Description of the payload

A gamma-ray spectrometer consisting of an n-type germanium detector enclosed in active shielding of bismuth germanate and plastic scintillators which is cooled to liquid nitrogen temperature. It sits on top of a cold finger at the bottom of a well inside a cylindrically-shaped BGO scintillation detector. Over the aperture of the well and optically coupled to the BGO is a 3 mm thick sheet of plastic scintillator which provides a veto pulse for incoming charged particles which would otherwise contribute to the background in the germanium detector. The active volume of the detector is 135 cm3

The BGO shield consists of a left half and a right half which fit in clamshell fashion around the germanium detector; each half is viewed by three bottom-mounted photomultiplier tubes powered with a 1200 V high-voltage supply. The shield defines the aperture angle of the detector (approximately 23° half width) and suppresses unwanted background from such sources as cosmic rays and trapped charged particles, radioactive decays, and Compton-scattered gamma rays.

The instrument operated with azimuthal pointing only, fixed at a zenith angle of 21º. The entire gondola rotated around its vertical axis in a fixed cycle: one hour pointing at the supernova followed by 55 minutes pointed off the supernova.

GRAD was scheduled to fly on a Space Shuttle mission in 1987 but was sidelined after the Challenger disaster in January of that year. The instrument had therefore already been constructed, tested, and completely qualified for spaceflight when the supernova SN1987A was discovered in the southern hemisphere sky. By mid-March a group of investigators from the University of Florida, DARPA, and the Goddard Space Flight Center began to consider the adaptation of GRAD to a balloon platform. As GRAD was only a single-element spectrometer, to yield usable data on the gamma ray emission of SN1987A a greater length of observation time on the target was necessary so the only site possible to obtain a long duration balloon was Antarctica. More over, the late December-mid January launch window coincided almost exactly with the predicted time of maximal gamma-ray flux from SN1987A. After contacting the Air Force Geophysics Laboratory (in charge of the balloon operations for the Air Force program at Holloman AFB) they accepted the defiant task to launch in short notice, for the first time a balloon of such size in such a remote place.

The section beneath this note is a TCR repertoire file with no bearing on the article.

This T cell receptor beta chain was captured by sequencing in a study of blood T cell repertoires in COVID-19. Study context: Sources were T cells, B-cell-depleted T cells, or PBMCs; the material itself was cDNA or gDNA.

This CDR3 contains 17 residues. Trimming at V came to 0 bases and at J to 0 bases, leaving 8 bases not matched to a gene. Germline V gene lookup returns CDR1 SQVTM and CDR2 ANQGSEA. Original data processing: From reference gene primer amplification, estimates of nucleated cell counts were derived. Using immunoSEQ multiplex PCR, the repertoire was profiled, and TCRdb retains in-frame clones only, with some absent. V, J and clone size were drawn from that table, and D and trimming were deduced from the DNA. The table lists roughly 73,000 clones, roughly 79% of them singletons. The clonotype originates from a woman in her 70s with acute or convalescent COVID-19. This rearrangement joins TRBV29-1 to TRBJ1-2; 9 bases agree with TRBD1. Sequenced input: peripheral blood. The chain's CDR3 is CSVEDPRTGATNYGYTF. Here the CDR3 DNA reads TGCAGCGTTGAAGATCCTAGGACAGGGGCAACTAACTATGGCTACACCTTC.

Once fixed the dead line for late November, was neccesary a great effort and coordination of all parties to collapse the normal work of two years into the few months allotted by natural circumstances. A careful planning and the search for practical and simple solutions led to the final design of GRAD's balloon-borne version.

For the gondola a light-weight pyramidal design making use of rivets instead of welds was developed, while the pointing system was built based on a solar sensor which produced error signals mimicking those of a magnetometer sensor, so simply replaced the latter with the former in the controller of the gondola rotor system thus achieving azimuthal pointing to within 2 degrees of accuracy.

The balloon power system was based on commercially available solar panels and silver-zinc batteries. Four of these independently supplied power to the spectrometer, the main and backup telemetry systems, and the pointing mechanism while the other two additional units served as backups.

The tracking system was based on two redundant ARGOS transmitters for the ARGOS satellite navigation system. Coordinates of the balloon were periodically relayed by satellite to the ARGOS ground stations in France and the United States, then by data link to Los Angeles, and from there back to Antarctica via INMARSAT.

The great challenge was to build the airborne telemetry and command station: it would be portable as nobody knew the kind of aircraft that would be available for tracking the balloon, and would not be possible to make any modification to its external structure. The solution was to install the transmitting and receiving antennas into a spare cover for a forward emergency escape hatch located above the navigator's station on the C-130 aircraft. The modified cover could then be transferred from one fuselage to another without impeding the function of the emergency exit.

Details of the balloon flight and scientific outcome

 

Launch site: Williams Field, McMurdo Station, Antarctica  
Balloon launched by: Holloman AFB
Balloon manufacturer/size/composition: Zero Pressure Balloon 300.000 m3
Payload weight: 900 kgs

Having met all milestones in the planning and construction phase (see below) the GRAD team came together at Holloman Air Force Base on October to commence with the integration and test phase of the project. After this all the elements were transfered to Antarctica. The field team composed of 20 experimenters and the launch crew arrived to McMurdo station December 16. The payload and ground support equipment were unpacked, reassembled, and tested at the base, while the telemetry ground station and launch equipment were being prepared at Williams Field airport, located about 15 km to the east. By 31 December the payload was rolled out and moved from the base to the launch site on the bed of a Delta 3 vehicle. At the airfield it was installed in a available garage where it underwent yet another set of calibrations and checks, operating continuously for several days.